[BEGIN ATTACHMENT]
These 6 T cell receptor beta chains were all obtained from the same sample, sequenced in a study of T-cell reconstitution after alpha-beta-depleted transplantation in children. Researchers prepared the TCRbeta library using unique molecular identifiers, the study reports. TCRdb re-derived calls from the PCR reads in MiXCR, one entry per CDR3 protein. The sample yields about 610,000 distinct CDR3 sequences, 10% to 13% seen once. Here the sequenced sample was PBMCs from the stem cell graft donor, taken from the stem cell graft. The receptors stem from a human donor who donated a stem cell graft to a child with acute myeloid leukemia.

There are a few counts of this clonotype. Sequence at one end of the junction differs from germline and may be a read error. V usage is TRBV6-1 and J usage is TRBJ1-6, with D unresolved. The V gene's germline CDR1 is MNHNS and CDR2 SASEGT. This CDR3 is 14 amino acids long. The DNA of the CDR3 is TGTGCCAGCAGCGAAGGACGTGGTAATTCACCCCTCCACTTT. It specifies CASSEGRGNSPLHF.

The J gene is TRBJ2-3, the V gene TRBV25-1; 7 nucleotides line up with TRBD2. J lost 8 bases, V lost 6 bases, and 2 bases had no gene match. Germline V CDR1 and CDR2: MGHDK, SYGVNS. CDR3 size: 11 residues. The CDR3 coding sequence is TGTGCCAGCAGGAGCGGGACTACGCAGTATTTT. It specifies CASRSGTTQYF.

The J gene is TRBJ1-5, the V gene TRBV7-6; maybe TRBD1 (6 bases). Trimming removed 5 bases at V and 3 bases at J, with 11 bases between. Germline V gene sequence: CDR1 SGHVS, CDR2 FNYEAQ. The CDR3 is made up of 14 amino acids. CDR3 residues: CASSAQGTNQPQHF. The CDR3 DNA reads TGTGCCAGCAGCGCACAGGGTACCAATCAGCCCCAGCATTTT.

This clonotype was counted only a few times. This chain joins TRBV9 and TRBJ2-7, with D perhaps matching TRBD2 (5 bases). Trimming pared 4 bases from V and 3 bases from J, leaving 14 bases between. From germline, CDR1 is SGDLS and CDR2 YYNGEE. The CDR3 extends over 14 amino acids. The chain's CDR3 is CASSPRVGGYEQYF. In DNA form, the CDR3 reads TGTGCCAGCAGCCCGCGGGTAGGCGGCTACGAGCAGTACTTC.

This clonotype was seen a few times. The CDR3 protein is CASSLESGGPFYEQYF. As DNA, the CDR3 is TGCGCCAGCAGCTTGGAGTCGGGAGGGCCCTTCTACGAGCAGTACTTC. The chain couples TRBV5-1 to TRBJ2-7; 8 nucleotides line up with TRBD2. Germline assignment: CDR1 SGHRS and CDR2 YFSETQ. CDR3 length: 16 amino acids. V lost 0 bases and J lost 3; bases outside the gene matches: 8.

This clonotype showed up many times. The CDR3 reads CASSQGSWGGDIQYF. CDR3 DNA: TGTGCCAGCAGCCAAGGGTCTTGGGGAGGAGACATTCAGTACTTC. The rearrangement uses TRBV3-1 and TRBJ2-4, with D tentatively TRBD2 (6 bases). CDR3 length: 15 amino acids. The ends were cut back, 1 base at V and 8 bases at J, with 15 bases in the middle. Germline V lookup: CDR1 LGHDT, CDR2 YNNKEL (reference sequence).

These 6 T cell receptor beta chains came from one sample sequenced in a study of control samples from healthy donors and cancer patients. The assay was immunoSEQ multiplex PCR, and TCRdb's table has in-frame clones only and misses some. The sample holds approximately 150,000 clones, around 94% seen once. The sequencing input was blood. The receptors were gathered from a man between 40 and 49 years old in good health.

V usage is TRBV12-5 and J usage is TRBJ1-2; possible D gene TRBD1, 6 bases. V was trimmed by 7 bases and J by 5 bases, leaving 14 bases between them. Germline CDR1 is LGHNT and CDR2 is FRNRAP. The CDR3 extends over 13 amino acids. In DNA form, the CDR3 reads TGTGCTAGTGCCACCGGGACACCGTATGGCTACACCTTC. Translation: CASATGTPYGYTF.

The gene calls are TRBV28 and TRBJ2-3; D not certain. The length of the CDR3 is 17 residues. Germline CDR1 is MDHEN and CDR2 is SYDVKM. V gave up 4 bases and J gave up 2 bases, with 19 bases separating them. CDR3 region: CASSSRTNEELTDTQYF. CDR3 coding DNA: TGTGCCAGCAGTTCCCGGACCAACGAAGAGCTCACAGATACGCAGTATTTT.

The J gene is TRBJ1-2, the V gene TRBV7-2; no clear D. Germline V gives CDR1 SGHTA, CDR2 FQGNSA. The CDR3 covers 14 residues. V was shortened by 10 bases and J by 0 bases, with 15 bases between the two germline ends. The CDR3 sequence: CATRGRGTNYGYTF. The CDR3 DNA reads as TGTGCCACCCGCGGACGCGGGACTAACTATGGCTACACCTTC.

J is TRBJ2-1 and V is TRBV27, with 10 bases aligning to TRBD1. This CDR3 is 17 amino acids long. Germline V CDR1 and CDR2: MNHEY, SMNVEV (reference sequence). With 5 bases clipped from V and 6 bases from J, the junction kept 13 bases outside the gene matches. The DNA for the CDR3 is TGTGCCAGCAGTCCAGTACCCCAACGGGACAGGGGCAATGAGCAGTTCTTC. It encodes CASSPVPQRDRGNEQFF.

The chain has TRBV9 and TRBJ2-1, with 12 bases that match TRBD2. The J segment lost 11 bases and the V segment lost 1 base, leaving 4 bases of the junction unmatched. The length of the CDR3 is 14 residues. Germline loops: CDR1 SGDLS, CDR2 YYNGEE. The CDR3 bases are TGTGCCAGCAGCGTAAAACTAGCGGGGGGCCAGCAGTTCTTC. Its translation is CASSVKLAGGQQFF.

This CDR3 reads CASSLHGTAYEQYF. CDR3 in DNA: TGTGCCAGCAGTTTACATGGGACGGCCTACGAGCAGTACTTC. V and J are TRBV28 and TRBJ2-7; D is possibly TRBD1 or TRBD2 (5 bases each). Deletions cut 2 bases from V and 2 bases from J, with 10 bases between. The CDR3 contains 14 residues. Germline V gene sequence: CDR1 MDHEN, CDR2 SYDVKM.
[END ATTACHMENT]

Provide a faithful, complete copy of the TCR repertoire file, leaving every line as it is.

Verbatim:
These 6 T cell receptor beta chains were all obtained from the same sample, sequenced in a study of T-cell reconstitution after alpha-beta-depleted transplantation in children. Researchers prepared the TCRbeta library using unique molecular identifiers, the study reports. TCRdb re-derived calls from the PCR reads in MiXCR, one entry per CDR3 protein. The sample yields about 610,000 distinct CDR3 sequences, 10% to 13% seen once. Here the sequenced sample was PBMCs from the stem cell graft donor, taken from the stem cell graft. The receptors stem from a human donor who donated a stem cell graft to a child with acute myeloid leukemia.

There are a few counts of this clonotype. Sequence at one end of the junction differs from germline and may be a read error. V usage is TRBV6-1 and J usage is TRBJ1-6, with D unresolved. The V gene's germline CDR1 is MNHNS and CDR2 SASEGT. This CDR3 is 14 amino acids long. The DNA of the CDR3 is TGTGCCAGCAGCGAAGGACGTGGTAATTCACCCCTCCACTTT. It specifies CASSEGRGNSPLHF.

The J gene is TRBJ2-3, the V gene TRBV25-1; 7 nucleotides line up with TRBD2. J lost 8 bases, V lost 6 bases, and 2 bases had no gene match. Germline V CDR1 and CDR2: MGHDK, SYGVNS. CDR3 size: 11 residues. The CDR3 coding sequence is TGTGCCAGCAGGAGCGGGACTACGCAGTATTTT. It specifies CASRSGTTQYF.

The J gene is TRBJ1-5, the V gene TRBV7-6; maybe TRBD1 (6 bases). Trimming removed 5 bases at V and 3 bases at J, with 11 bases between. Germline V gene sequence: CDR1 SGHVS, CDR2 FNYEAQ. The CDR3 is made up of 14 amino acids. CDR3 residues: CASSAQGTNQPQHF. The CDR3 DNA reads TGTGCCAGCAGCGCACAGGGTACCAATCAGCCCCAGCATTTT.

This clonotype was counted only a few times. This chain joins TRBV9 and TRBJ2-7, with D perhaps matching TRBD2 (5 bases). Trimming pared 4 bases from V and 3 bases from J, leaving 14 bases between. From germline, CDR1 is SGDLS and CDR2 YYNGEE. The CDR3 extends over 14 amino acids. The chain's CDR3 is CASSPRVGGYEQYF. In DNA form, the CDR3 reads TGTGCCAGCAGCCCGCGGGTAGGCGGCTACGAGCAGTACTTC.

This clonotype was seen a few times. The CDR3 protein is CASSLESGGPFYEQYF. As DNA, the CDR3 is TGCGCCAGCAGCTTGGAGTCGGGAGGGCCCTTCTACGAGCAGTACTTC. The chain couples TRBV5-1 to TRBJ2-7; 8 nucleotides line up with TRBD2. Germline assignment: CDR1 SGHRS and CDR2 YFSETQ. CDR3 length: 16 amino acids. V lost 0 bases and J lost 3; bases outside the gene matches: 8.

This clonotype showed up many times. The CDR3 reads CASSQGSWGGDIQYF. CDR3 DNA: TGTGCCAGCAGCCAAGGGTCTTGGGGAGGAGACATTCAGTACTTC. The rearrangement uses TRBV3-1 and TRBJ2-4, with D tentatively TRBD2 (6 bases). CDR3 length: 15 amino acids. The ends were cut back, 1 base at V and 8 bases at J, with 15 bases in the middle. Germline V lookup: CDR1 LGHDT, CDR2 YNNKEL (reference sequence).

These 6 T cell receptor beta chains came from one sample sequenced in a study of control samples from healthy donors and cancer patients. The assay was immunoSEQ multiplex PCR, and TCRdb's table has in-frame clones only and misses some. The sample holds approximately 150,000 clones, around 94% seen once. The sequencing input was blood. The receptors were gathered from a man between 40 and 49 years old in good health.

V usage is TRBV12-5 and J usage is TRBJ1-2; possible D gene TRBD1, 6 bases. V was trimmed by 7 bases and J by 5 bases, leaving 14 bases between them. Germline CDR1 is LGHNT and CDR2 is FRNRAP. The CDR3 extends over 13 amino acids. In DNA form, the CDR3 reads TGTGCTAGTGCCACCGGGACACCGTATGGCTACACCTTC. Translation: CASATGTPYGYTF.

The gene calls are TRBV28 and TRBJ2-3; D not certain. The length of the CDR3 is 17 residues. Germline CDR1 is MDHEN and CDR2 is SYDVKM. V gave up 4 bases and J gave up 2 bases, with 19 bases separating them. CDR3 region: CASSSRTNEELTDTQYF. CDR3 coding DNA: TGTGCCAGCAGTTCCCGGACCAACGAAGAGCTCACAGATACGCAGTATTTT.

The J gene is TRBJ1-2, the V gene TRBV7-2; no clear D. Germline V gives CDR1 SGHTA, CDR2 FQGNSA. The CDR3 covers 14 residues. V was shortened by 10 bases and J by 0 bases, with 15 bases between the two germline ends. The CDR3 sequence: CATRGRGTNYGYTF. The CDR3 DNA reads as TGTGCCACCCGCGGACGCGGGACTAACTATGGCTACACCTTC.

J is TRBJ2-1 and V is TRBV27, with 10 bases aligning to TRBD1. This CDR3 is 17 amino acids long. Germline V CDR1 and CDR2: MNHEY, SMNVEV (reference sequence). With 5 bases clipped from V and 6 bases from J, the junction kept 13 bases outside the gene matches. The DNA for the CDR3 is TGTGCCAGCAGTCCAGTACCCCAACGGGACAGGGGCAATGAGCAGTTCTTC. It encodes CASSPVPQRDRGNEQFF.

The chain has TRBV9 and TRBJ2-1, with 12 bases that match TRBD2. The J segment lost 11 bases and the V segment lost 1 base, leaving 4 bases of the junction unmatched. The length of the CDR3 is 14 residues. Germline loops: CDR1 SGDLS, CDR2 YYNGEE. The CDR3 bases are TGTGCCAGCAGCGTAAAACTAGCGGGGGGCCAGCAGTTCTTC. Its translation is CASSVKLAGGQQFF.

This CDR3 reads CASSLHGTAYEQYF. CDR3 in DNA: TGTGCCAGCAGTTTACATGGGACGGCCTACGAGCAGTACTTC. V and J are TRBV28 and TRBJ2-7; D is possibly TRBD1 or TRBD2 (5 bases each). Deletions cut 2 bases from V and 2 bases from J, with 10 bases between. The CDR3 contains 14 residues. Germline V gene sequence: CDR1 MDHEN, CDR2 SYDVKM.